Shopping Dangers Lurk for Kids
Shopping Carts and Escalators Pose Hazards for Children
WebMD News Archive
Aug. 7, 2006 -- Shopping carts and escalators are significant hazards for children, two new studies show.
Shopping carts aren't exactly designed for child safety. Last year, shopping-cart-related injuries sent 20,000 U.S. kids to emergency rooms. But the correct use of belts or harnesses can reduce the risk of injury to a young child.
Not many parents actually use these shopping cart seat belts, finds Ohio State University researcher Gary A. Smith, MD, DrPH. But a simple intervention -- a greeter who offers parents safety advice along with a $2 coupon -- gets about half of parents to use them correctly.
"The good news is that we were able to significantly increase restraint use by young children in shopping carts with a modest in-store intervention," Smith says, in a news release. "However, one-half of the children still remained unrestrained or incorrectly restrained despite our efforts."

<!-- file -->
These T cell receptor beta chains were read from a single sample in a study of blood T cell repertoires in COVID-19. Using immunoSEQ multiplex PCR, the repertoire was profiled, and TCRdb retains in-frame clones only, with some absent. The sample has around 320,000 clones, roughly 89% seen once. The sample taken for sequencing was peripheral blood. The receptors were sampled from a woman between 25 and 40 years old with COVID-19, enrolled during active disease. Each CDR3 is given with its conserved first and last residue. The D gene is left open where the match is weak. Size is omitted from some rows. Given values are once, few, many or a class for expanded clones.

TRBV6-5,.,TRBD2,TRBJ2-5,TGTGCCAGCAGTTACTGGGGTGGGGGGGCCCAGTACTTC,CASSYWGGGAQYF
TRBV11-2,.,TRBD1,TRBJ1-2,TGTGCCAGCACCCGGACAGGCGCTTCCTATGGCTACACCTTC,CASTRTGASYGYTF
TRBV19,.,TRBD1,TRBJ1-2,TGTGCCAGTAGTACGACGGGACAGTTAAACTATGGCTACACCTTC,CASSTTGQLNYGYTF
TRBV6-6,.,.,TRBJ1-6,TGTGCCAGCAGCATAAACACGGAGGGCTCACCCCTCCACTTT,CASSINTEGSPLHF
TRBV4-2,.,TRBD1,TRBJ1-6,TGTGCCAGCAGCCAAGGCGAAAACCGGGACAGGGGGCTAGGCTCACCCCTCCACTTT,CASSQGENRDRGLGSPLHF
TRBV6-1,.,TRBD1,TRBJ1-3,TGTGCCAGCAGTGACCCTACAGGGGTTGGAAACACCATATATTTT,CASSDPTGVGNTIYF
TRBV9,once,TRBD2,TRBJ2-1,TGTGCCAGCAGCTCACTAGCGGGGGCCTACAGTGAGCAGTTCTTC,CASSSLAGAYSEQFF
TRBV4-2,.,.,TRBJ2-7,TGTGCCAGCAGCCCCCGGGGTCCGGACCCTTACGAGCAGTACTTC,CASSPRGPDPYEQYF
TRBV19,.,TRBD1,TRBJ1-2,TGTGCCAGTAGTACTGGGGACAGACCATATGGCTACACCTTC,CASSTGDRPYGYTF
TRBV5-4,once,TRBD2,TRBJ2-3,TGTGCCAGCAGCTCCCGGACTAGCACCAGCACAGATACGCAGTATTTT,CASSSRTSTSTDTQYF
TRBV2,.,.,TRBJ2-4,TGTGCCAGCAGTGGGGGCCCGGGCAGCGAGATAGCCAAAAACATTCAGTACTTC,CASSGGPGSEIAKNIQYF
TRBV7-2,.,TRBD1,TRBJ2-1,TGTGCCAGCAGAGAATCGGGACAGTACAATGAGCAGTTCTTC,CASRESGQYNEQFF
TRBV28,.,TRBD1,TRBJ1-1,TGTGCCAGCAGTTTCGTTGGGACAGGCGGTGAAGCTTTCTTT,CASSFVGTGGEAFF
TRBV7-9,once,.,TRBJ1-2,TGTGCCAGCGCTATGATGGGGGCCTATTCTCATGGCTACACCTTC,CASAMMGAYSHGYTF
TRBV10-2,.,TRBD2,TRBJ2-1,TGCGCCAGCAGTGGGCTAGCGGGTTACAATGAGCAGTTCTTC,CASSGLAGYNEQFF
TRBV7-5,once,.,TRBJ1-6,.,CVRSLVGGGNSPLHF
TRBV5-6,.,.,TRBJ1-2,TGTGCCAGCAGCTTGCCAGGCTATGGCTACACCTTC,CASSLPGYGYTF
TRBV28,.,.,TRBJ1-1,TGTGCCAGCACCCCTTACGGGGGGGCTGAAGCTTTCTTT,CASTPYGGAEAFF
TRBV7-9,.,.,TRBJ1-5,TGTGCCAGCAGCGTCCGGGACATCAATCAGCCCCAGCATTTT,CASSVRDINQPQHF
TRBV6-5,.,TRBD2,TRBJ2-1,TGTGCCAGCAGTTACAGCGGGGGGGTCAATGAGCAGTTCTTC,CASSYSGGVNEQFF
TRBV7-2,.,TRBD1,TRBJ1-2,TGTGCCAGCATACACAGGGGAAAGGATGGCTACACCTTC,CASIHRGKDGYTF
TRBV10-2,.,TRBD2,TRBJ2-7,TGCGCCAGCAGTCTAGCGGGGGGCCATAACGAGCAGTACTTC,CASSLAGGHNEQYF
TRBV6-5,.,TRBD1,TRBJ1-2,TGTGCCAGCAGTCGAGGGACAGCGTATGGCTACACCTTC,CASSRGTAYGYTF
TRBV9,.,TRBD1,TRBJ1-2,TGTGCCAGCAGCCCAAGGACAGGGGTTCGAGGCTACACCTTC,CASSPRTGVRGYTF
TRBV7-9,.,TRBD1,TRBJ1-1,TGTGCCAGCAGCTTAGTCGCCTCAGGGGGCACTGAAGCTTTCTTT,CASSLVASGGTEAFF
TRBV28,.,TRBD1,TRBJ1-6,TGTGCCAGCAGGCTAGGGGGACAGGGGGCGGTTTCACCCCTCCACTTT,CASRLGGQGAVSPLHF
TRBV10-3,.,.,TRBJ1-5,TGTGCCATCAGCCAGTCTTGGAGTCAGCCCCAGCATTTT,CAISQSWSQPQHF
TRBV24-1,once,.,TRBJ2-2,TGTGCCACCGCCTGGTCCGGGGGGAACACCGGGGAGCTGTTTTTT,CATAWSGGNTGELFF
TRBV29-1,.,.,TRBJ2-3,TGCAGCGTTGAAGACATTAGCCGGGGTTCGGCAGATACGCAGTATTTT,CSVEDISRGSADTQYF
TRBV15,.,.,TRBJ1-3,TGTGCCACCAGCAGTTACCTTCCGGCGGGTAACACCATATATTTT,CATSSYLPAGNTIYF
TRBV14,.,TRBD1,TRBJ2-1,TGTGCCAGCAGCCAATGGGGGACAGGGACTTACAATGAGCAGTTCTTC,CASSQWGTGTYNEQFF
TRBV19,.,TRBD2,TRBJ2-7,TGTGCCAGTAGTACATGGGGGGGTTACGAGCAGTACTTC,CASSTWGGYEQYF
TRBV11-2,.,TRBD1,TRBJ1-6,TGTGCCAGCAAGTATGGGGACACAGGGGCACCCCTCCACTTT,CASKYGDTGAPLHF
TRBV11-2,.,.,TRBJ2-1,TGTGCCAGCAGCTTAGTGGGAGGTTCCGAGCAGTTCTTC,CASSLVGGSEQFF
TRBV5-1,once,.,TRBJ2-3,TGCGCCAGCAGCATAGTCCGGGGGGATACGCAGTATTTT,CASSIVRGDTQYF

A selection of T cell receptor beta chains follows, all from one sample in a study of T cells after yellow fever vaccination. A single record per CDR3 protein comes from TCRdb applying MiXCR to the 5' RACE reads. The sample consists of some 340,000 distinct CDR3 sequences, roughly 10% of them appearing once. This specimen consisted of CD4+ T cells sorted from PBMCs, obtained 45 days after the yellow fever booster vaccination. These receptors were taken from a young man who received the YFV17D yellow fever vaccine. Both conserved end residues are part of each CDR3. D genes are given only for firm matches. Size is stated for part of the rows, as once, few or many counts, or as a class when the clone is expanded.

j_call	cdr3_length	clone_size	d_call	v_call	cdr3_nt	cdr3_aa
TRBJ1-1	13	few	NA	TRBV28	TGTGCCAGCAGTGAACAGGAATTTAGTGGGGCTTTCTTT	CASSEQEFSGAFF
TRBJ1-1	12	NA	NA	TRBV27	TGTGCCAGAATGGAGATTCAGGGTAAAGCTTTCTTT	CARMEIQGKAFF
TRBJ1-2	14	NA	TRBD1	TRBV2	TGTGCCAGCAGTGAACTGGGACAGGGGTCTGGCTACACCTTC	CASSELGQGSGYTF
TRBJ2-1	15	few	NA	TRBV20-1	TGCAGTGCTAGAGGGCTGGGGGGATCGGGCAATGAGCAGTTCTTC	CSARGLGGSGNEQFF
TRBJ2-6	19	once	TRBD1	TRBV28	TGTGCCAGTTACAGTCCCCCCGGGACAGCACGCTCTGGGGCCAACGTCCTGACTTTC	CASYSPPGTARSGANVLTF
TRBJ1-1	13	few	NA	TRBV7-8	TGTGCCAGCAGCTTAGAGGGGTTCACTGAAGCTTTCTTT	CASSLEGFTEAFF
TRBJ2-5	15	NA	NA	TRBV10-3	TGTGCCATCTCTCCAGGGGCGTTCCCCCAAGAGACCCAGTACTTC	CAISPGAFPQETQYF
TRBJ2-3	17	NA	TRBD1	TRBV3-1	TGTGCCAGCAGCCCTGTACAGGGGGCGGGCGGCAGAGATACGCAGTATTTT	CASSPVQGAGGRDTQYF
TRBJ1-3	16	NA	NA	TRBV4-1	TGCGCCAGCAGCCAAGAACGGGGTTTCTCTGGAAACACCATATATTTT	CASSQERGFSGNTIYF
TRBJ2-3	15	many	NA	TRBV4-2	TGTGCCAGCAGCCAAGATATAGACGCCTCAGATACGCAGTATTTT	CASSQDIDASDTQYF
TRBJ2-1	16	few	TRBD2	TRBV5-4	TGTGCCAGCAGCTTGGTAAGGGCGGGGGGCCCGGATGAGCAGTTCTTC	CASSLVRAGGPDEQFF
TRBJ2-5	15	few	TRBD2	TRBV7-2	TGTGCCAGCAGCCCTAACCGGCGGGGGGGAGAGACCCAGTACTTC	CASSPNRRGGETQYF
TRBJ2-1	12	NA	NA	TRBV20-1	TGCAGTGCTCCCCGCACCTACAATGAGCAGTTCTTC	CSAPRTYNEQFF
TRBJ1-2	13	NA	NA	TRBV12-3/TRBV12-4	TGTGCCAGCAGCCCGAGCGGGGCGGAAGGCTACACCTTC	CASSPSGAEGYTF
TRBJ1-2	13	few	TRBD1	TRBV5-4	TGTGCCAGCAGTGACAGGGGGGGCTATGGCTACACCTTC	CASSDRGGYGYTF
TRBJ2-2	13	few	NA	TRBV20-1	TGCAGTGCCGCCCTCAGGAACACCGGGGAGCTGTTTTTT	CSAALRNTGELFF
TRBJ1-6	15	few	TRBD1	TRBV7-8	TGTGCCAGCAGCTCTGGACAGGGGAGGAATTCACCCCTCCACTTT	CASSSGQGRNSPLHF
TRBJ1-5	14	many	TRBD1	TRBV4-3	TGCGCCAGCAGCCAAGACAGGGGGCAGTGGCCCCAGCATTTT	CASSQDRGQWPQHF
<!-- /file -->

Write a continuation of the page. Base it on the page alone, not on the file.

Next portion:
Smith's report appears in the August issue of Pediatrics, the journal of the American Academy of Pediatrics (AAP). The AAP is now calling for a redesign of shopping carts to make them less likely to tip over. Until that happens, the AAP says, parents should avoid putting children in shopping carts.
For parents who still choose to put kids in shopping carts, the AAP recommends the use of an age- and size-appropriate seat belt or harness. And the AAP issues several stern warnings:
- Never leave a child alone in a shopping cart.
- Never let a child stand up in a shopping cart.
- Never put an infant carrier on top of a shopping cart.
- Never let a child ride in the basket.
- Never let a child ride on the outside of a shopping cart.
- Never let an older child climb on a cart -- or even push a cart -- with another child inside.
Carts aren't the only shopping hazard. Escalators, too, are a hazard -- especially for kids under the age of 5 years. About 2,000 children a year are injured on escalators, report Ohio State University researcher Jennifer McGeehan, MPH, Gary A. Smith, MD, DrPH, and colleagues in the August issue of Pediatrics.